ABTA – The Travel Association

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ABTA – The Travel Association
ABTA logo.svg
Legal statusNon-profit company
PurposeTravel agents and tour operators in the United Kingdom, UK-arranged foreign holidays, and consumer protection for package holidays
Region served
Around 1,200 companies with c. 5,000 travel agent branches and c. 900 tour operators
Chief Executive
Mark Tanzer
Main organ
ABTA Board of Directors (Chairman - Alistair Rowland) and ABTA Council of Regions
Formerly called
Association of British Travel Agents

ABTA Ltd, operating as ABTA – The Travel Association and formerly known as the Association of British Travel Agents, is a trade association for tour operators and travel agents in the United Kingdom.


The organization was founded in 1950 as the Association of British Travel Agents by 22 leading travel companies. ABTA adopted its current name on 1 July 2007 reflect its wider representation of the travel industry. On 1 July 2008 it merged with the Federation of Tour Operators (FTO).


ABTA has existed for over 70 years and is the UK's largest travel association, representing travel agents and tour operators that sell around £32 billion of holidays and other travel arrangements each year.

The main functions of ABTA are:

  • Raising standards in the industry and by giving guidance on issues from sustainability to health and safety,
  • Providing schemes of financial protection,
  • Offering holidaymakers a course of redress if something goes wrong,

Code of conduct[edit]

ABTA maintains a code of conduct which governs the relationship between members and their customers, between members and ABTA, and between members and other members.

The code is essentially a guide to good practice, although some of what it contains is also required under UK and European law. Those booking travel arrangements with an ABTA member can expect to receive:

  • Accurate information so holidaymakers can make informed choices
  • Advice or assistance on passport, visa and health requirements
  • An offer of a suitable alternative if there are building works that will seriously impair a holiday
  • A refund of the holiday cost if there's a significant flight delay and the holidaymaker decides not to travel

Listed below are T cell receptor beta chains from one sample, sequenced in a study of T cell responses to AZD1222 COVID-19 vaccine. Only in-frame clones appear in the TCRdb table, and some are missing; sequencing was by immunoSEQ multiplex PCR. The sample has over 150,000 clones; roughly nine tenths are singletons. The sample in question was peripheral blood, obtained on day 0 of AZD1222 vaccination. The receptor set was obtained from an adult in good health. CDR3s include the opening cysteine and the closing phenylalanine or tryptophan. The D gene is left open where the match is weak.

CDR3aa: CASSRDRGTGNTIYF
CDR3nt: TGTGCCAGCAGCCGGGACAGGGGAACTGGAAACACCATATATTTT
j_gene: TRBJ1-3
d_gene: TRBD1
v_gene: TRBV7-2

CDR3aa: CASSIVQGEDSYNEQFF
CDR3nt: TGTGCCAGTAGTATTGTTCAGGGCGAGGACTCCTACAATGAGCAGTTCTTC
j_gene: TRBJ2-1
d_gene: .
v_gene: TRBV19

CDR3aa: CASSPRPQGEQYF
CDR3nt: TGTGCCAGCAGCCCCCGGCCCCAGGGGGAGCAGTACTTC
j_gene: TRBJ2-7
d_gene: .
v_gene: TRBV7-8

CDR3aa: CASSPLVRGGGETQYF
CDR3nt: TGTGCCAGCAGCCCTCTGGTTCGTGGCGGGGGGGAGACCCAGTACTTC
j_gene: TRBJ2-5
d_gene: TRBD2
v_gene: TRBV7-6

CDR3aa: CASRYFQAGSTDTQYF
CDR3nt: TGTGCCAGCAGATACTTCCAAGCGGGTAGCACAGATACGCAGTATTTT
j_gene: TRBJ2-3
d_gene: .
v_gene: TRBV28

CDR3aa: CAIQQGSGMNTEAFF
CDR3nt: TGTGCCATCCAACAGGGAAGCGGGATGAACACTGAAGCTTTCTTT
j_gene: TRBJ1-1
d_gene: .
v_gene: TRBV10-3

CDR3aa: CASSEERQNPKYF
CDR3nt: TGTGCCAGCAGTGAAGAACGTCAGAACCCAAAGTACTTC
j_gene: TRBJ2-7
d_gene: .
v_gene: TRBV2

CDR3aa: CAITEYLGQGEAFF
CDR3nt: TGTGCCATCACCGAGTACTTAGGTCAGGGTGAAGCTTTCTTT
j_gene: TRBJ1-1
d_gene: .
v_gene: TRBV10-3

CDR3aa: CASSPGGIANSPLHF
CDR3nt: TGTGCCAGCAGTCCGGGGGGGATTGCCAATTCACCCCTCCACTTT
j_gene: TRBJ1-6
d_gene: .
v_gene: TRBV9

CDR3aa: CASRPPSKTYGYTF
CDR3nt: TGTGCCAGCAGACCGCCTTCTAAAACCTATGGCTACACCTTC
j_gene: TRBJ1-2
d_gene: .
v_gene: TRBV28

• A response to any complaint raised within 28 days
  • Resolution of complaints as quickly as possible and, if it can't be resolved amicably, the guaranteed option of arbitration to find a settlement.

All ABTA members have to abide by the code and those that breach it can face sanctions at ABTA's Code of Conduct Committee.

Consumer protection[edit]


The ATOL scheme of financial protection (see below) covers flight-based holidays. If a holidaymaker buys a land- or sea-based holiday such as coach, rail or cruise holiday from an ABTA member their monies will be protected by the ABTA scheme of financial protection. This means that if the travel company fails and the holiday can no longer go ahead the holidaymaker will be entitled to a refund if they are yet to travel and hotel costs and transport home if they are abroad.

In addition to financial protection, ABTA members are also bound to comply with the ABTA code of conduct, which ensures high service standards and fair terms of trading. Booking with an ABTA member also provides recourse should there be a problem or complaint with the travel company.


ATOL stands for Air Travel Organisers’ Licence. It is a government-run financial protection scheme operated by the Civil Aviation Authority (CAA). All monies paid for package holidays involving flights and holidays including a flight plus accommodation and/or car hire, must be protected under an ATOL licence. Customers will receive an ATOL Certificate at the time of payment.

ATOL cover means that if a travel company fails and a holiday can no longer go ahead the customer will be entitled to a refund if they are yet to travel and hotel costs and flights home if they are abroad. Flights booked directly with an airline are not protected under the ATOL scheme.

ATOL is a financial protection scheme, it does not provide other assistance if there are other problems with a holiday.

When customers' money will be automatically protected:

  • Packages. Packages offer the best form of protection. Not only are holidaymakers entitled to a refund or repatriation should their travel company go out of business, but they also benefit from additional legal protection should there be a problem with their holiday.
  • Flight-Plus. This is where a flight is booked, along with accommodation and/or car hire to be used with it, from one company but they haven't packaged it together. These arrangements are financially protected, however, they do not provide the same legal protection as a package should there be a problem with the holiday.
  • Charter flights.


ABTA currently has around 1,200 members and represents over 5,000 retail outlets and offices. It is estimated that over £32 billion is spent on holiday arrangements with ABTA members every year, 90% of package holidays in the UK are sold through its members.[citation needed]

It has eleven regional divisions. The head office is situated near Vinopolis and Southwark Cathedral.

See also[edit]

External links[edit]